If you have ever been active in the world of software development, you know the importance of keeping track of different versions of your project, which in turn helps you to keep that flow of development as well as to provide better usability. In addition, if you have ever approached experienced people in this field, they would prefer Git, in most cases. Technically speaking, Git is one widely used tool for distributed version control as well as source-code-management purposes with ease. On the other hand, GitHub is a hosting platform for software projects, which make use of Git for version controlling. So if you haven’t signed up for Github, we highly recommend you do so at https://github.com/signup/free.
All repositories in the basic plan of GitHub are public whereas you will have to purchase the premium plan for building private repositories. Rather than a hosting service, the service is something further useful, as it helps in building a community-level development as well as easy publicizing of your software-development projects, based on Git. When both these projects are combined together, it brings an awesome solution for the easy management of your projects. Earlier, we had published one tutorial for using Git in your Windows-powered PC. Now, it is time for Linux, which is also from the open-source power. Hope this tutorial will help you in setting up the special environment in your Linux PC and enabling version controlling in an effective manner.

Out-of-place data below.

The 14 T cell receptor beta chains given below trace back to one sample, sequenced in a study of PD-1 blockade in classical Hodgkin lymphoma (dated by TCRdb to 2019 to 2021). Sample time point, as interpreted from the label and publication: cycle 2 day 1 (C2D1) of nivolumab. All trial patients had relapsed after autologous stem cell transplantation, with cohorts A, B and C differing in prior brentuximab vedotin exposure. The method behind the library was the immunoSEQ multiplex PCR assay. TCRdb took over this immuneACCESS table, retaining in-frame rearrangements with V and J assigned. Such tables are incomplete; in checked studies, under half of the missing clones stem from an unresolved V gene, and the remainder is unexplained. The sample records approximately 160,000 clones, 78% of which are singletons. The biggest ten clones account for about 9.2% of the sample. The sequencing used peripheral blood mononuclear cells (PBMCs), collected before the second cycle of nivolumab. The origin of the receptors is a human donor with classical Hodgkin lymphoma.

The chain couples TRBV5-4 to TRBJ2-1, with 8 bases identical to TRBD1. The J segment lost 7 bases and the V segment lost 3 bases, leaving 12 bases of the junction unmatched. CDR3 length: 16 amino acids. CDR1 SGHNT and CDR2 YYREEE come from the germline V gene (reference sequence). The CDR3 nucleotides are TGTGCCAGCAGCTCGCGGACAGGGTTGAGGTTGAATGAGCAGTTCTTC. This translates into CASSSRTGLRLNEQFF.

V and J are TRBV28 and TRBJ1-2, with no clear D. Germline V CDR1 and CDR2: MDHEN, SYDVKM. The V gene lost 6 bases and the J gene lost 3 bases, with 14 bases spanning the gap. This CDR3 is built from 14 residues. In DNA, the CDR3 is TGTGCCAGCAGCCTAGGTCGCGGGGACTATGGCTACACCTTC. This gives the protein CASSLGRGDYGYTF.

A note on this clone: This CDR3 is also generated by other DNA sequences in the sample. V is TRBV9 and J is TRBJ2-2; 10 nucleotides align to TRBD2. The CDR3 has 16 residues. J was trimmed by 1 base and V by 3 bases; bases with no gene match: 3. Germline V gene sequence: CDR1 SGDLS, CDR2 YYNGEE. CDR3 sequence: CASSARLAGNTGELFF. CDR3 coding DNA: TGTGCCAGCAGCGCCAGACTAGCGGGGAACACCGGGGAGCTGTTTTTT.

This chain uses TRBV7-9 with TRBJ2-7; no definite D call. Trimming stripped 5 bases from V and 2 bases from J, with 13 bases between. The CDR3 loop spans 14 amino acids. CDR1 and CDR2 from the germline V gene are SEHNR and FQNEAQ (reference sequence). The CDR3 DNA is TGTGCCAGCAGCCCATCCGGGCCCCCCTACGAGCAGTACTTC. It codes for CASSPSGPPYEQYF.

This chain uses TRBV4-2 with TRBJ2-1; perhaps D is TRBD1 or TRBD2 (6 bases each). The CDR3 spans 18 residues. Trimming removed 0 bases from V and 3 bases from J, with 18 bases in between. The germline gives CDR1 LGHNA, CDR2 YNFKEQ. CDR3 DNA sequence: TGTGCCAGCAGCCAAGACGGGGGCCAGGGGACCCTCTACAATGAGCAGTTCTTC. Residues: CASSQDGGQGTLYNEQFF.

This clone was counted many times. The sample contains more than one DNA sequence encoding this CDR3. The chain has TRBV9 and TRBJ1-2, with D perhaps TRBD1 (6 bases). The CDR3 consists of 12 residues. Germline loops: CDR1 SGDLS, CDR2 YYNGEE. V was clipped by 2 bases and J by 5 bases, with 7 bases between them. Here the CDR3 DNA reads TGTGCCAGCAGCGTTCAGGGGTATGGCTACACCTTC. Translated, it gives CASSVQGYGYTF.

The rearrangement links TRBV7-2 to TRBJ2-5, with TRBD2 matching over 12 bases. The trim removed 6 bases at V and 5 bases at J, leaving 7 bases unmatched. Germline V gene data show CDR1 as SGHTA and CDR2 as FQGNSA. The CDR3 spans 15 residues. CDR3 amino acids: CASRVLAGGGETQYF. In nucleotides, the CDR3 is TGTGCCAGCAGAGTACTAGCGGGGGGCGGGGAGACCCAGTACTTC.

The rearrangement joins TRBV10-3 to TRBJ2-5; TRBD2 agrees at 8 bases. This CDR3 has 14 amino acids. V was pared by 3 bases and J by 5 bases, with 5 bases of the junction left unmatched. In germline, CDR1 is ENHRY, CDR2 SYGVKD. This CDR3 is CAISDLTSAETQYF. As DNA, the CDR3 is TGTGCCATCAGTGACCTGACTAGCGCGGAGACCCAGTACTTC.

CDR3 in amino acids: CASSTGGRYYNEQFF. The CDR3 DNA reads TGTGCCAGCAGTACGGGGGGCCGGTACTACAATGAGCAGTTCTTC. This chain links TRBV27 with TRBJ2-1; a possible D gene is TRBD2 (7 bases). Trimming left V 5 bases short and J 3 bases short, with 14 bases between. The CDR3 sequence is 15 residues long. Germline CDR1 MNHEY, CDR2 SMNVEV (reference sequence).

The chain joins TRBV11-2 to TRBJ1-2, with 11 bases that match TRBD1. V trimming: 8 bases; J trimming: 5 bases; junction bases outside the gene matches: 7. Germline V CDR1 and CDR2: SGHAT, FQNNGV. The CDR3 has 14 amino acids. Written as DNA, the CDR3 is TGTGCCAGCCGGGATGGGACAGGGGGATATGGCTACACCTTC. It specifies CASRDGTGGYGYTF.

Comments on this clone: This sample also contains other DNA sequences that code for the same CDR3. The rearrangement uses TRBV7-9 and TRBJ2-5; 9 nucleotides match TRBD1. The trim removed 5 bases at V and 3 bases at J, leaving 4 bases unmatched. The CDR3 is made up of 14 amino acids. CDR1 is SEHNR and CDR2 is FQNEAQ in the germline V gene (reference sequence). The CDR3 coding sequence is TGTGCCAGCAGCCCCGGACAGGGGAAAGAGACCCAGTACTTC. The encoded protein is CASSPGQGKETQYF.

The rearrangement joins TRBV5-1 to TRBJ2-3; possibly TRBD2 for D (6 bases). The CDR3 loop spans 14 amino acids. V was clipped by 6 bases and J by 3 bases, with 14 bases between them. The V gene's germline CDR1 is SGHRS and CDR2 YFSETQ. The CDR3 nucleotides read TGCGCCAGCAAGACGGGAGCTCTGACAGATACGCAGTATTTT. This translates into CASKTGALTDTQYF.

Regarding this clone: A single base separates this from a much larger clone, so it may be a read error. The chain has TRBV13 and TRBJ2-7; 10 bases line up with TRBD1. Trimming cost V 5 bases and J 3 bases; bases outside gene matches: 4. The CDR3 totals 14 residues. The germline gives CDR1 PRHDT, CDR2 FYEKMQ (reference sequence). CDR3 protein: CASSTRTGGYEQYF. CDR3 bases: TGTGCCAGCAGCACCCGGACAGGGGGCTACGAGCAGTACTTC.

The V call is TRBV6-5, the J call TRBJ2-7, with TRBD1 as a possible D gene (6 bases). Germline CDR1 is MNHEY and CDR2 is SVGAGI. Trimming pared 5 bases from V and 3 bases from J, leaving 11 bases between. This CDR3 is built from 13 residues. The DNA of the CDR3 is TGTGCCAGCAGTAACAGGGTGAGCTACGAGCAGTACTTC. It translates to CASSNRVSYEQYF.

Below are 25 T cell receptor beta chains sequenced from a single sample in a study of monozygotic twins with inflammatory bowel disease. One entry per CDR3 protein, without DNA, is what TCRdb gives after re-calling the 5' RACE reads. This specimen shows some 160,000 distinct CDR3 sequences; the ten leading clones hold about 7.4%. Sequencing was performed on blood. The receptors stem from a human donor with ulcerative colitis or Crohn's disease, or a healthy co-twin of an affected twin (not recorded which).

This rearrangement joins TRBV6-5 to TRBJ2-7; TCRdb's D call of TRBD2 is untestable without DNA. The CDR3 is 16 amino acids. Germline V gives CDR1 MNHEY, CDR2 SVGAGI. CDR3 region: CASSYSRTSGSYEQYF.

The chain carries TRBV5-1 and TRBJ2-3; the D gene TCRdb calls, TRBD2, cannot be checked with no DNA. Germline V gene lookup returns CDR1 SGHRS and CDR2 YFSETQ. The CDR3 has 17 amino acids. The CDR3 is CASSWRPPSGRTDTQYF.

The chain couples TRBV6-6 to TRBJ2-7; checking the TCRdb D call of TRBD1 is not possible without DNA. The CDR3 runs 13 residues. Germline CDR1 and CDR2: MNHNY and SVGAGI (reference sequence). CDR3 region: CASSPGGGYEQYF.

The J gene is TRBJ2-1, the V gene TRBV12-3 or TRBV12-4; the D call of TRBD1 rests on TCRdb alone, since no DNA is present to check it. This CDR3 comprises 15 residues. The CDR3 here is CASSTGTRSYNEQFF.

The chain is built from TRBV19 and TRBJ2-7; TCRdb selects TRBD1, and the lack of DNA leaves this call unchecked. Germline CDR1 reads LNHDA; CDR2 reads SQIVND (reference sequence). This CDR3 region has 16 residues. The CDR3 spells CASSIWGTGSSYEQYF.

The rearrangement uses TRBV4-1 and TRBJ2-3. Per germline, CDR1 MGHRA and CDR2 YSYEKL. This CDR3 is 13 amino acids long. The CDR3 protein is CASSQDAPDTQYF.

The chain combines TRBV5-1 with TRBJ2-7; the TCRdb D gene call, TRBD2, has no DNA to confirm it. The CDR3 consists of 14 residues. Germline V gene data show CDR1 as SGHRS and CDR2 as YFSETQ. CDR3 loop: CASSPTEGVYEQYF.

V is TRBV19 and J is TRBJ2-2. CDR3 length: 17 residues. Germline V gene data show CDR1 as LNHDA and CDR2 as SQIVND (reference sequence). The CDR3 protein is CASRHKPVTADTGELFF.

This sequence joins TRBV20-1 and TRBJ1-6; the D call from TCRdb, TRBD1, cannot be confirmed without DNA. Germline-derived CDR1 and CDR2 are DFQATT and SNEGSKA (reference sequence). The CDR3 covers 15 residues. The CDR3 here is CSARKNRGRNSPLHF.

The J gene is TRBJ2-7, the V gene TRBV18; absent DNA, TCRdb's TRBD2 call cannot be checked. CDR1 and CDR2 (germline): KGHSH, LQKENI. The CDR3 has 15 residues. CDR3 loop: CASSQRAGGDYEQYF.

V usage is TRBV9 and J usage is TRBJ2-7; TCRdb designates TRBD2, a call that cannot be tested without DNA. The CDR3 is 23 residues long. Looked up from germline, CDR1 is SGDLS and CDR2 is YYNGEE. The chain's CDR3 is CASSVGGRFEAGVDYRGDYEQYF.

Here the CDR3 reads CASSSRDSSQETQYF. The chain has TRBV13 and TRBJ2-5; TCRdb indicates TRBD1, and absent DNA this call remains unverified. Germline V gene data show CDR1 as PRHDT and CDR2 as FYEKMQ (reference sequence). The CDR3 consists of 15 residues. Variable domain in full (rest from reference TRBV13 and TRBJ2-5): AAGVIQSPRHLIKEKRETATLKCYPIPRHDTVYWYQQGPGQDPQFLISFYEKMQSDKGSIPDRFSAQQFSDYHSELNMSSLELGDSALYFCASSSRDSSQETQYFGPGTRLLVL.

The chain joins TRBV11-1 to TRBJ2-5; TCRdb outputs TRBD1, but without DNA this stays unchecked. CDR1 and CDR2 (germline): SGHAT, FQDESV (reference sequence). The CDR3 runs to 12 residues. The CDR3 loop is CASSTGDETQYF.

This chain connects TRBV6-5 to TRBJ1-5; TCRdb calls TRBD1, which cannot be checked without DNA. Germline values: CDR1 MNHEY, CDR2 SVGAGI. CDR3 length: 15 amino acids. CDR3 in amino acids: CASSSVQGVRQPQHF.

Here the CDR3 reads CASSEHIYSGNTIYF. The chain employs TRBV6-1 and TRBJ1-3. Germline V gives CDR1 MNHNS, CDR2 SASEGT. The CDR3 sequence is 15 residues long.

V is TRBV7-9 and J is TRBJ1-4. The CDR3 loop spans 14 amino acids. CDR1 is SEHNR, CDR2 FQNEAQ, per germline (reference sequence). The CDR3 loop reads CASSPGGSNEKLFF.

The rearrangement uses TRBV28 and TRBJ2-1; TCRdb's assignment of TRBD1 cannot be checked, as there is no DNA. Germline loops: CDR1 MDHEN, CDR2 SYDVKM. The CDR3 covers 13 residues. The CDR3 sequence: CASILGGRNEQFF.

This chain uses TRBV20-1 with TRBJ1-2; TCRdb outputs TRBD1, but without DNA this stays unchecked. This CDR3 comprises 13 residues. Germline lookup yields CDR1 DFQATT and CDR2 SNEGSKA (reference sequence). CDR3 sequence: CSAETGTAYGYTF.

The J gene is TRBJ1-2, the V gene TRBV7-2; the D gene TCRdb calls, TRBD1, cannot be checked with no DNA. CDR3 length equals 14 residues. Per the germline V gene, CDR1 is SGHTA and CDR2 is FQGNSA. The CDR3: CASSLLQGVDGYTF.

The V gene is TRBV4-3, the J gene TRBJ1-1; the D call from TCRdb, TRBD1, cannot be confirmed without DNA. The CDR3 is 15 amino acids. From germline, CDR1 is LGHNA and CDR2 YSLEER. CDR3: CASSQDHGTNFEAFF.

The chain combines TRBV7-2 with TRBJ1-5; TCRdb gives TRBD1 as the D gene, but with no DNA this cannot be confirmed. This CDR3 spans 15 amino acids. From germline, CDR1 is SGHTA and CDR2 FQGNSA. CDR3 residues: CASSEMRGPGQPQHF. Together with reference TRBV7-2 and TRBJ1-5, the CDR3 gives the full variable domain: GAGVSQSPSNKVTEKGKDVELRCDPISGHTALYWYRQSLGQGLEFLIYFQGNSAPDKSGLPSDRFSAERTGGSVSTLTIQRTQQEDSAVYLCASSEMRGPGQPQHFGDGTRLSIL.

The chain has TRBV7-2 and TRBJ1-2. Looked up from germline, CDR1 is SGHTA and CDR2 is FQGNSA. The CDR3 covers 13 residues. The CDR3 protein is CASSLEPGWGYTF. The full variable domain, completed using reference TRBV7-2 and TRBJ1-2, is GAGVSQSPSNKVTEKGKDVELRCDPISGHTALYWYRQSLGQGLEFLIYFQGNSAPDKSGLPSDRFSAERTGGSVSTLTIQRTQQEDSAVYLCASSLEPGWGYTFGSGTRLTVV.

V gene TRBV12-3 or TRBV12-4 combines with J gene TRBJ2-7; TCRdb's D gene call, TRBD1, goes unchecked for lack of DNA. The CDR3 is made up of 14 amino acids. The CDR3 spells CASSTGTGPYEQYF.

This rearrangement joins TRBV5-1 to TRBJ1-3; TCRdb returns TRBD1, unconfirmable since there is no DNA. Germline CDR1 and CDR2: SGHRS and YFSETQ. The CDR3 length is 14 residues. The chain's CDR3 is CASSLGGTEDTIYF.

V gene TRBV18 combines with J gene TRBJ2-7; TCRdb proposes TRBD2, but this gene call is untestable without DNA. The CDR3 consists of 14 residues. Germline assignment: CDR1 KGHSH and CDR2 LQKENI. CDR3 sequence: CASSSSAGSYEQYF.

Basics of Git
1. Creating a Repository
You can create a repository on Github, but you will need to be logged in on Github. If you don’t have an account, you can create one at github.com.
Here you need to provide a name for your repository, and some description. You can choose to make your repo Public or Private.
2. Set up Your Repository
Once, you have created the repo, Github will provide the instructions to setup your repo with on your local machine.
If you do not have Git setup on your machine, follow the instructions at https://help.github.com/articles/set-up-git. Now, let’s start with creating a directory and initializing Git.
Add a ‘index.php’ file to our directory.
< ?php echo "Hello git"; ?>
Now initialize the directory with:
$ git init
Add the files with:
$ git add
This will include all the files in our directory.
Now, let’s make our first commit with:
$ git commit -m "first commit"
Add the origin to our repository with:
$ git remote add origin email@example.com:bkvirendra/my-repo.git
Now lets, push the changes to our repository online:
$ git push
This will save all our local changes to our repository online.
That’s it, folks!
Please comment if you have any issues setting up Git on your local machine.